Medicine & Healthcare
Featured and Breaking News
The Wiley Foundation, part of John Wiley & Sons, Inc. today announced the 14th annual Wiley Prize in Biomedical Sciences will be awarded to Evelyn M. Witkin and Stephen Elledge for their studies of the DNA damage response.
New research suggests that drugs commonly used to prevent organ rejection after transplantation may also be helpful for combating HIV.
You selected: Medicine & Healthcare
Media Coverage of Celebrity’s Mastectomy Has Improved Public Awareness of Reconstructive Breast Surgery Options
A new study found improved public awareness about reconstructive breast surgery options following Angelina Jolie’s decision to undergo a double mastectomy and subsequent reconstruction.
John Wiley and Sons, Inc., today announced the launch of Global Challenges, a new open access journal devoted to creating a global community to address major challenges the world faces. Global challenges such as climate change, energy scarcity, health and nutrition security, pandemic disease, and access to sufficient water resources are a priority for every government and critical for their citizens. Addressing such challenges in a sustainable manner requires strategic research investments, international collaboration, collective resources and knowledge exchange between diverse communities.
The age at first birth in Malawi has remained constant from 1992 to 2010, despite expanded access to education for girls. Social demographer Monica Grant explores this finding in a new Population and Development Review paper, noting that it does not imply that women would have been better off in the absence of recent education policies.
AARP’s Medicare For Dummies®, 2nd Edition Helps Readers Get the Most out of Medicare and Avoid Costly Pitfalls
Make your way through the Medicare maze with help from the experts at AARP and For Dummies
For decades, experts have been studying potential links between childhood epilepsy and various behavioral and psychiatric conditions and some have hypothesized that that they are part of a larger spectrum of brain disorders with shared mechanisms.
In a new study of older adults, having multiple chronic conditions was linked with an increased risk of mild cognitive impairment (MCI) or dementia.
Increasingly, forests in Borneo, the world’s third largest island, are being converted to plantations, which poses considerable threats to amphibians. If this continues unabated, almost three-quarters of the current forest is expected to disappear by 2100.
More than 28,000 nurses in the UK can prescribe the same medicines as doctors provided that it is in their level of experience and competence. A new study looks at whether there is added value of having nurse prescribers, compared with nurses without prescribing capability, care for people with diabetes in primary care practices.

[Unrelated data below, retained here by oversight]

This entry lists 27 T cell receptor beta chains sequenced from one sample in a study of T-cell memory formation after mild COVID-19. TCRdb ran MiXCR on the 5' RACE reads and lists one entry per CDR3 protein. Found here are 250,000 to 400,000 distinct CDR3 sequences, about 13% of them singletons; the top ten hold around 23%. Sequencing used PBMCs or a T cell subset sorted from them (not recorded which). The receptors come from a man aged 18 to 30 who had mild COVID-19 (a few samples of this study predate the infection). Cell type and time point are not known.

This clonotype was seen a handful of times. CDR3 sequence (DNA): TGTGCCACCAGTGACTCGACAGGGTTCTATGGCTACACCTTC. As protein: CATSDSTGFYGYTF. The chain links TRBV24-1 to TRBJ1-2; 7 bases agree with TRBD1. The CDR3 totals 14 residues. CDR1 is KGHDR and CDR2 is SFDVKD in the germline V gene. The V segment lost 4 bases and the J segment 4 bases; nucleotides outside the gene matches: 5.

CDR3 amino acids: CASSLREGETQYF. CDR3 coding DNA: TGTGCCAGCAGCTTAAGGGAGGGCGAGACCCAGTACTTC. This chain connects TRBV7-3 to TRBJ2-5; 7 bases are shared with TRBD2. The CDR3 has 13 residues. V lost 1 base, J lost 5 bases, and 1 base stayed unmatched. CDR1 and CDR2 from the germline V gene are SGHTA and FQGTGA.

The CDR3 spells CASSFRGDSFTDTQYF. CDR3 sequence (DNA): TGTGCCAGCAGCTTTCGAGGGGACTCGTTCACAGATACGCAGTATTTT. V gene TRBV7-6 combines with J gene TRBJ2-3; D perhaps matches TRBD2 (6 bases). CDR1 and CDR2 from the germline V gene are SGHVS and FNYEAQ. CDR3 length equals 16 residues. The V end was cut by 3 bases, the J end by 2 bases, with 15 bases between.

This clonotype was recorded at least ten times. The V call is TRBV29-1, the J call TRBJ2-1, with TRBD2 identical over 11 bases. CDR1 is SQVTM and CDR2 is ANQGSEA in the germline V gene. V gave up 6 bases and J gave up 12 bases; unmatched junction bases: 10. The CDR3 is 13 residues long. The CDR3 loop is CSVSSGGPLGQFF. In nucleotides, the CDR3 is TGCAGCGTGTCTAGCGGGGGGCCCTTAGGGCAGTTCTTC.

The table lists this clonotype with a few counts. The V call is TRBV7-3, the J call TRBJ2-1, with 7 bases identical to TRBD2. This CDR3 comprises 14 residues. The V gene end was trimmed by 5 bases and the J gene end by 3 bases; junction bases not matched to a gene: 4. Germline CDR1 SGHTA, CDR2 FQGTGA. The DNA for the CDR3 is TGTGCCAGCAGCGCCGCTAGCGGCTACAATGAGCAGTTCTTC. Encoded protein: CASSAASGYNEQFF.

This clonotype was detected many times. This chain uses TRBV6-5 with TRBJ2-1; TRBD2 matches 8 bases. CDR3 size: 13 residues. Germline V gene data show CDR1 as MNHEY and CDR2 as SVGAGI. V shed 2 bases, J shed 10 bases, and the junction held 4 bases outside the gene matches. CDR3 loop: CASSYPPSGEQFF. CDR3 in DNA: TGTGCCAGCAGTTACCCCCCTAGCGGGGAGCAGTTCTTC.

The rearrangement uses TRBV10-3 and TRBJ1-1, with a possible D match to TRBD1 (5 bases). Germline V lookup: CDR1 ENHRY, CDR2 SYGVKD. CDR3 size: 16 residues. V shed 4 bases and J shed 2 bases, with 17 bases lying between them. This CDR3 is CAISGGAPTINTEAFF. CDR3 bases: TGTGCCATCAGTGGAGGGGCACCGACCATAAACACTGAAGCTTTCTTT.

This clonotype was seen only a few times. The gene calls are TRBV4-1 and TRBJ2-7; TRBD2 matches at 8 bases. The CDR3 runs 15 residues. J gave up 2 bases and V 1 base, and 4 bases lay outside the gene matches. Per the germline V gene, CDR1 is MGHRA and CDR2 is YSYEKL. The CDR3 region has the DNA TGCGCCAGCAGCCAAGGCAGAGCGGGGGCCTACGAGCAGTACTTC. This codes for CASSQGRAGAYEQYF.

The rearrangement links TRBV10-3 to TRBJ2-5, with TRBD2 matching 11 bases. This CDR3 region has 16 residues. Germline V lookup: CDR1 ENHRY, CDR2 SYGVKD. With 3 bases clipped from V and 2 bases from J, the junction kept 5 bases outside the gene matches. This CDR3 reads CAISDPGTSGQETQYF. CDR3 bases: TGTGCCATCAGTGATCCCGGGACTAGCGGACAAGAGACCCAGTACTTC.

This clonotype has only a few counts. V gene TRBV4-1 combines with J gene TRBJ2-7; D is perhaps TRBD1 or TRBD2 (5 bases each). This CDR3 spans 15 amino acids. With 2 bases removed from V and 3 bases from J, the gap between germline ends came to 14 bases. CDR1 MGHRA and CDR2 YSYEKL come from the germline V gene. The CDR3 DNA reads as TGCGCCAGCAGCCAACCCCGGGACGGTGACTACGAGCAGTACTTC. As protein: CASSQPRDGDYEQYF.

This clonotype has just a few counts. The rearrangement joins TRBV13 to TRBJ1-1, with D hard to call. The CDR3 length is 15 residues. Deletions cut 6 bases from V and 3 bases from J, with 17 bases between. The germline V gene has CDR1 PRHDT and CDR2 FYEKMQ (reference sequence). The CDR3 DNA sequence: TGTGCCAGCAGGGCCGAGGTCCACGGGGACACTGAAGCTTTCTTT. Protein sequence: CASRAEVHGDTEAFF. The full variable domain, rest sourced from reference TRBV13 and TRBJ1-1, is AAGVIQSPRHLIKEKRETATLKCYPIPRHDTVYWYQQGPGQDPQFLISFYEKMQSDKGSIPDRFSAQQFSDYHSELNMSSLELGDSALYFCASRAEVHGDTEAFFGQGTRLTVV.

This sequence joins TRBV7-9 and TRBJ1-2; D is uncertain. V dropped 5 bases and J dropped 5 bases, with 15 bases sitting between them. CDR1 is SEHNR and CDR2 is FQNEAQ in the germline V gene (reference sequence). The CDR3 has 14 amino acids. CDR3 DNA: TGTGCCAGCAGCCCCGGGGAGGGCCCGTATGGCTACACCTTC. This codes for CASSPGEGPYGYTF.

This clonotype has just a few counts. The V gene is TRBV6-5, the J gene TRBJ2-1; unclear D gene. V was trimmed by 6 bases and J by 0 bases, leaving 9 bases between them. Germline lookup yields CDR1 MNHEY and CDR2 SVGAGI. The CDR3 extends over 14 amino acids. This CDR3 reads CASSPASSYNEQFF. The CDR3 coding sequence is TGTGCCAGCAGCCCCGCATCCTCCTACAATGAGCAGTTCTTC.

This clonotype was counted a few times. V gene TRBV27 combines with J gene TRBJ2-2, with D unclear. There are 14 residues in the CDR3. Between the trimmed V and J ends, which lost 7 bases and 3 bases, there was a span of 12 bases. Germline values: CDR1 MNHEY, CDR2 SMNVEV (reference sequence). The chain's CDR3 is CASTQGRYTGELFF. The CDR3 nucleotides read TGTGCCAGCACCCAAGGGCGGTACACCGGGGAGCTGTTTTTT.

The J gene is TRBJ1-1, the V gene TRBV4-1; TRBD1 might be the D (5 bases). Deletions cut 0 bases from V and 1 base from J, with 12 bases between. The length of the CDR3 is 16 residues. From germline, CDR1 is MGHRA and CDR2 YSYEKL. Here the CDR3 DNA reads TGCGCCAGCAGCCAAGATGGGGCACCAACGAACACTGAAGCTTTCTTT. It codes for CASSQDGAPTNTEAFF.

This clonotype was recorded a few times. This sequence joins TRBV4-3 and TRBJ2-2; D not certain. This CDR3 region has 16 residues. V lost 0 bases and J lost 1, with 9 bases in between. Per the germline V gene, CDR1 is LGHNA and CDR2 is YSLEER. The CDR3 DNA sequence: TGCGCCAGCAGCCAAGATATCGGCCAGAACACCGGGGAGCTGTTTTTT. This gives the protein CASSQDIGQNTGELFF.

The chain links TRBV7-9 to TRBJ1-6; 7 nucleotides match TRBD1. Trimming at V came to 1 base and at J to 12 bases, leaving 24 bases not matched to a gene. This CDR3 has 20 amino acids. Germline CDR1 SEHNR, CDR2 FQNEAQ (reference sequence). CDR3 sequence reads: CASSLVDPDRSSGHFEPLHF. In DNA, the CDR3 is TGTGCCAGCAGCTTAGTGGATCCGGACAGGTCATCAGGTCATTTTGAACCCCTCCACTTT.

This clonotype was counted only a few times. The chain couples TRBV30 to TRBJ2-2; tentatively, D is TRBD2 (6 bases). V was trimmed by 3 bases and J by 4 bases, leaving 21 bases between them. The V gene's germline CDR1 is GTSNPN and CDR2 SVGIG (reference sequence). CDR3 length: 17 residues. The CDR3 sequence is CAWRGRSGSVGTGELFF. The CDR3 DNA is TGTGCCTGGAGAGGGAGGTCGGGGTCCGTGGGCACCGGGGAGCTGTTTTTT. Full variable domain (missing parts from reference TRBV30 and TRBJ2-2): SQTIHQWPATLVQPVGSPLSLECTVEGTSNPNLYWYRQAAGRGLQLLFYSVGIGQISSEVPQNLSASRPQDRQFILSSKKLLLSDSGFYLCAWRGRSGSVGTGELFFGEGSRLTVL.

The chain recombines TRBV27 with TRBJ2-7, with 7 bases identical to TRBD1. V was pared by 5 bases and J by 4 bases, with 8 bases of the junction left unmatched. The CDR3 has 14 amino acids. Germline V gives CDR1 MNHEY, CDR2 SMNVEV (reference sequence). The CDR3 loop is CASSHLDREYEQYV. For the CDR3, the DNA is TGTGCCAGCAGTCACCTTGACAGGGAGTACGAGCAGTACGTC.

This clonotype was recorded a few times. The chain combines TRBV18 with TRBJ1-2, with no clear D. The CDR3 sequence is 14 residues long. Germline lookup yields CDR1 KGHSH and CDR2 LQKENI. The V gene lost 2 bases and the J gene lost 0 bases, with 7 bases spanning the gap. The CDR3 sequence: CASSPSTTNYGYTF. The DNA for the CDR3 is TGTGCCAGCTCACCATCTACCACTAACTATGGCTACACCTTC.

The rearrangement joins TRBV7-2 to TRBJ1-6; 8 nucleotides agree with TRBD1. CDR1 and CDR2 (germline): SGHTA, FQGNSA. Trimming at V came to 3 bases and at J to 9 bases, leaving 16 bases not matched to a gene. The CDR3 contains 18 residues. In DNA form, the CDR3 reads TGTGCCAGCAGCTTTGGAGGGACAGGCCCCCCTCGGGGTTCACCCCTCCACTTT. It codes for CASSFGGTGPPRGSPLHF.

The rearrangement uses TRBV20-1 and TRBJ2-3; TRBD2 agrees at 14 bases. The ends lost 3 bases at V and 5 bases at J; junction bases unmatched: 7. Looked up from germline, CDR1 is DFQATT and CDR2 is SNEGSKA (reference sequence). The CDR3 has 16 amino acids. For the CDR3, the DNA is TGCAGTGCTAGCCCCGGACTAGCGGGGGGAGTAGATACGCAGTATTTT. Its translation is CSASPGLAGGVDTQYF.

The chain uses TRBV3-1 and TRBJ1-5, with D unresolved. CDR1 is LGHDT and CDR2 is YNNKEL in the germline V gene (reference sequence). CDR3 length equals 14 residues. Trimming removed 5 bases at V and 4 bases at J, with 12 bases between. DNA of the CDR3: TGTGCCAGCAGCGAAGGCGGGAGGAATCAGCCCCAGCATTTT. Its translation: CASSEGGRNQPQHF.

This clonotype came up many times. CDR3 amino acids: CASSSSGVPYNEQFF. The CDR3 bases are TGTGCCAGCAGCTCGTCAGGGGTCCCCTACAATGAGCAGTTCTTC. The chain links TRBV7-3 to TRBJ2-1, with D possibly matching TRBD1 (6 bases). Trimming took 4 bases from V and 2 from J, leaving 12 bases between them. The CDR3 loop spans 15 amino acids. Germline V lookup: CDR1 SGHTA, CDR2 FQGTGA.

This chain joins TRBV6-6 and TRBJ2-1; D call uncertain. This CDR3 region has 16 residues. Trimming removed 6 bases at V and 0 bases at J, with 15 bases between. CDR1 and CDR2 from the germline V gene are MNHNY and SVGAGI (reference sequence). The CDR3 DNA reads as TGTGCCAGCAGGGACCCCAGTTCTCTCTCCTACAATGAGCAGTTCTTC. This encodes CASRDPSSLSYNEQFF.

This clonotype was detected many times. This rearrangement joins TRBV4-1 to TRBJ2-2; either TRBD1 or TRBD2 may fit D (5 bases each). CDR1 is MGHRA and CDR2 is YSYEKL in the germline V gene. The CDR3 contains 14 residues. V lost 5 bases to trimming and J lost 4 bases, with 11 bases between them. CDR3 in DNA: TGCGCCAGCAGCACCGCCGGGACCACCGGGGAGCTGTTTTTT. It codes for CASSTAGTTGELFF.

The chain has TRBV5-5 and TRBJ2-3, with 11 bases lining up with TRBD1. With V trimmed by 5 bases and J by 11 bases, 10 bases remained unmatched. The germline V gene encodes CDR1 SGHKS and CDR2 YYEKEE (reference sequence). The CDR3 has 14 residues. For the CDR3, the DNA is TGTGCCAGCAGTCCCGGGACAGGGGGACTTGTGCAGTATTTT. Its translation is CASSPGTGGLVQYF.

A recent review found that most newborns that are included in control groups during clinical trials concerning minor painful procedures are denied analgesia, despite international guidelines stating that babies should be prevented from experiencing any avoidable pain.
Nonalcoholic fatty liver disease (NAFLD) is the most common chronic liver disease in the Western world.?NAFLD is a frequent finding in patients with type 2 diabetes, but the exact prevalence of NAFLD, as well as whether patients with diabetes should be screened for it, remain uncertain.
Larger-sized portions, packages and tableware lead to higher consumption of food and drink, Cochrane review finds
A new review has produced the most conclusive evidence to date that people consume more food or non-alcoholic drinks when offered larger sized portions or when they use larger items of tableware.
A new study reveals that insurance status, marital status, and county-level income may affect the chances of survival in young patients with acute myelogenous leukemia (AML).
The steps involved in evaluating and diagnosing patients with epilepsy are complicated. In a new and extensive literature review of available information, experts provide insights on the valuable role of genetic testing in the diagnosis and care of pediatric epilepsy.
Developing arthritis increases the risk of falling into poverty, especially for women, new research shows.
Anemia is common, and in surgical patients can increase various risks associated with operations. While blood transfusion can be a lifesaver for patients in these situations, it may not be always be appropriate and can even increase risks.
Researchers who analyzed data from the 2006-2007 wildfires in Australia found that exposure to wildfire smoke was linked to increased visits to hospital emergency departments for asthma.
When the influenza vaccine is well matched to the prevailing strains of flu in a given season, patients in nursing homes are significantly less likely to be hospitalized or to die of pneumonia and other influenza related causes. The finding comes from a study of more than 1 million Medicare fee-for-service long-stay nursing home residents.
Many parents and caregivers believe that multi-sensory stimulation during infancy promotes developmental growth and learning, but researchers who conducted eye movement experiments on preverbal infants show that this is not always true.
New research reveals that seizures are frequent in childhood brain tumor survivors.
A new study that investigated the potential of certain psychological traits for predisposing heterosexuals to have negative attitudes towards homosexual people found that psychoticism and immature defense mechanisms may be important risk factors for homophobia.